So, "getClockTime" is one of these little "scripts" (or "actions" as they are most often called), and so is "putStr". The >>= is just a really intelligent operator for pasting scripts together, in that it can bind a variable name to the output of the first action. This means that the perfectly pure operation of prepending "The time is ", and converting the time to a string ("show t") can be embedded within the script. So "show" and "++" are both completely pure functions.

    And again, just for clarity, here's the "nice" syntax for the above (this time without the layout dependent syntax, just to make it look even more familiar, with curly braces and all!)
    do {
      t <- getClockTime;
      putStr ( "The time is " ++ show t );
    }

    So you see these "actions" can actually use pure functions (but pure functions can't use actions). So a functional program has this "layer" at the bottom that consists of these actions, that every now and then call into the purely functional "core" of the application (where all the algorithms are).

    aL_ wrote:
    
    in one assembly i put all the impure mutable stuff, and in the other i just call the functions exposed by the first assembly. if i make sure that i have no mutable state in the second assembly and that assembly only combines functions from the first assembly, could'nt that second assembly be called functionally pure?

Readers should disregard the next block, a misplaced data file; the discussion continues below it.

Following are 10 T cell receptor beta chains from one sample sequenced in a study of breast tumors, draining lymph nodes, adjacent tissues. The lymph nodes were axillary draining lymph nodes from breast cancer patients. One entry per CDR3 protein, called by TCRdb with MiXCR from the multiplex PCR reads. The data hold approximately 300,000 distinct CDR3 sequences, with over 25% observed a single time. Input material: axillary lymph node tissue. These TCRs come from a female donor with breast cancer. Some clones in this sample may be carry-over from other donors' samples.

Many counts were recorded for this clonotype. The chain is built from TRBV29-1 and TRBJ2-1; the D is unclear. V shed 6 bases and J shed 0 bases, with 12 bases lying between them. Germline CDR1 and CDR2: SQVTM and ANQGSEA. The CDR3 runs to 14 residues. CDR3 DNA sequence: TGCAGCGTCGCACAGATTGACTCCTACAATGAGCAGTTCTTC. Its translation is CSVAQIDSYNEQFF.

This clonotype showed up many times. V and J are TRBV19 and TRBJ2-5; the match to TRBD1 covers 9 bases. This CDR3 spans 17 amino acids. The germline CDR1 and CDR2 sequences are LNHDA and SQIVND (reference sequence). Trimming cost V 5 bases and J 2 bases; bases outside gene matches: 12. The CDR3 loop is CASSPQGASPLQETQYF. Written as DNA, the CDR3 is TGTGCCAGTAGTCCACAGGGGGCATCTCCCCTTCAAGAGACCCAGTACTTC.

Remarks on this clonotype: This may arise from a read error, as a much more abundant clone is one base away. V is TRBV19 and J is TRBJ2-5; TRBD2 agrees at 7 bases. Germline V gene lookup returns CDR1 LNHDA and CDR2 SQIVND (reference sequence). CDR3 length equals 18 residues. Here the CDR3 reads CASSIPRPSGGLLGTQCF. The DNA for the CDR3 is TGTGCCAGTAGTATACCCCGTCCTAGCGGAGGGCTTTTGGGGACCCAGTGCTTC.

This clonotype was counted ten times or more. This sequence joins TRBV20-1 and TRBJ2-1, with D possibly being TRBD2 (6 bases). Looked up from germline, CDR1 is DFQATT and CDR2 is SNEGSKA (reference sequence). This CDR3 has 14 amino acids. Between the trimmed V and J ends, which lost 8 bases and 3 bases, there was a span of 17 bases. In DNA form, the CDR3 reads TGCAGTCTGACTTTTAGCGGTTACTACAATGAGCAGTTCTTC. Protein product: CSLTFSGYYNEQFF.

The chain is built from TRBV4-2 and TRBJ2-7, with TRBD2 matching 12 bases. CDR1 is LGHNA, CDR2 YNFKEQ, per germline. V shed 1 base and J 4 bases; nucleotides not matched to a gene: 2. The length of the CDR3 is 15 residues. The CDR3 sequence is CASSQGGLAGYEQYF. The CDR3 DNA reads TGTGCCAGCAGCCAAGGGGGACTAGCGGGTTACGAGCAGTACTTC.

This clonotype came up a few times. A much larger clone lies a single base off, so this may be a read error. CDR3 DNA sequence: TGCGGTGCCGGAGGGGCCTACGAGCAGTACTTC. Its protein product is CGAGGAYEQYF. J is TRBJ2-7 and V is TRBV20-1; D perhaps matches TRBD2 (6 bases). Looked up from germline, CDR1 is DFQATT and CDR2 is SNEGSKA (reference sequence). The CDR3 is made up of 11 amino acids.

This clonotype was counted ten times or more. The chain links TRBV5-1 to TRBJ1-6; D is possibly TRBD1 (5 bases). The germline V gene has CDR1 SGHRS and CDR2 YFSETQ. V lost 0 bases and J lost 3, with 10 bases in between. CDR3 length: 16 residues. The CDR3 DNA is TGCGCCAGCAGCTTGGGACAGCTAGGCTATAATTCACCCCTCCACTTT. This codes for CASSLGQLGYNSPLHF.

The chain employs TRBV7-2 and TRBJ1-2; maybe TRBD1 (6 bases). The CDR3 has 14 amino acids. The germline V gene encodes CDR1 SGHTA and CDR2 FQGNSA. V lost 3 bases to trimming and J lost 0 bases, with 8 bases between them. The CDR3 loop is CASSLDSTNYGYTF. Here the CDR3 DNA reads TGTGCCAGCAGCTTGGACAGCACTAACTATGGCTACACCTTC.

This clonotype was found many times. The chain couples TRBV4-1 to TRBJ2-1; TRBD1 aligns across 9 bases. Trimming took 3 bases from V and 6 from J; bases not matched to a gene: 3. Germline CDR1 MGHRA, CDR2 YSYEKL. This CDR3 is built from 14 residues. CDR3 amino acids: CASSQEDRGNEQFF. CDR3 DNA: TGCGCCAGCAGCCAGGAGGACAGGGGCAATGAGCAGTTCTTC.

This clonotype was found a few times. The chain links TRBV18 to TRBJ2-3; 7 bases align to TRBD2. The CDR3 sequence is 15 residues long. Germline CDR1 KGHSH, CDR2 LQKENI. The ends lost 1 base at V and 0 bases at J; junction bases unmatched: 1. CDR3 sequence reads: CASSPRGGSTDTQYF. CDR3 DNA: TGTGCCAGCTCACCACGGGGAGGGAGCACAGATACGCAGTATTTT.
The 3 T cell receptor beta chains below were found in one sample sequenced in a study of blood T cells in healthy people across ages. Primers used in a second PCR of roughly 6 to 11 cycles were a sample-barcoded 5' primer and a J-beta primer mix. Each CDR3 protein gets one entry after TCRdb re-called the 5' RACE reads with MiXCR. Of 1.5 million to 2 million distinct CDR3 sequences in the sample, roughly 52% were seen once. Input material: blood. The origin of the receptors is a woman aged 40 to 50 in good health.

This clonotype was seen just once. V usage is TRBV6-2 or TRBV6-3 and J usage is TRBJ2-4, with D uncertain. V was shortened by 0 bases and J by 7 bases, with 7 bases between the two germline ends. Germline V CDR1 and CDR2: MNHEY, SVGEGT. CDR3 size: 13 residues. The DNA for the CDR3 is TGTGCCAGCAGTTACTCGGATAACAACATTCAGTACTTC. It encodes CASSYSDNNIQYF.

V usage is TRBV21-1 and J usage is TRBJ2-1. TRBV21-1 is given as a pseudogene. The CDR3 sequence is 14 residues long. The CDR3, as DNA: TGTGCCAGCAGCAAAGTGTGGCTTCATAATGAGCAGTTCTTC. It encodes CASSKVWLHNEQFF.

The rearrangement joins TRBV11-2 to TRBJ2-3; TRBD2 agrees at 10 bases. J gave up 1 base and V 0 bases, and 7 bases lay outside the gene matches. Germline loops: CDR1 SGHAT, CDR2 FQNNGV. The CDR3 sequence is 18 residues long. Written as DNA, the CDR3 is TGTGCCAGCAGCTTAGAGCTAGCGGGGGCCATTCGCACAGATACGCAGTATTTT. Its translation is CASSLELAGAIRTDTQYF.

No, because the second assembly calls impure functions (in the first assembly) so it too would also need to be impure. At least for the IO monad.

    Calling an IO function is impossible from a pure function. The only thing you can do with IO actions is to combine them into larger IO actions. Which means that the only place you can use an IO action like getClockTime, is from within another IO action.

    For the ST monad (which only give you access to mutable variables, no other IO) you can wrap it up into a pure function (the type system guarantees that this is safe - so it's still referentially transparent), and in that case yes, you can write little snippets of "impure code" (again, it's really just monadic data that looks like impure code, and models it) here and there, and then wrap it behind a pure interface. The following nonsensical example illustrates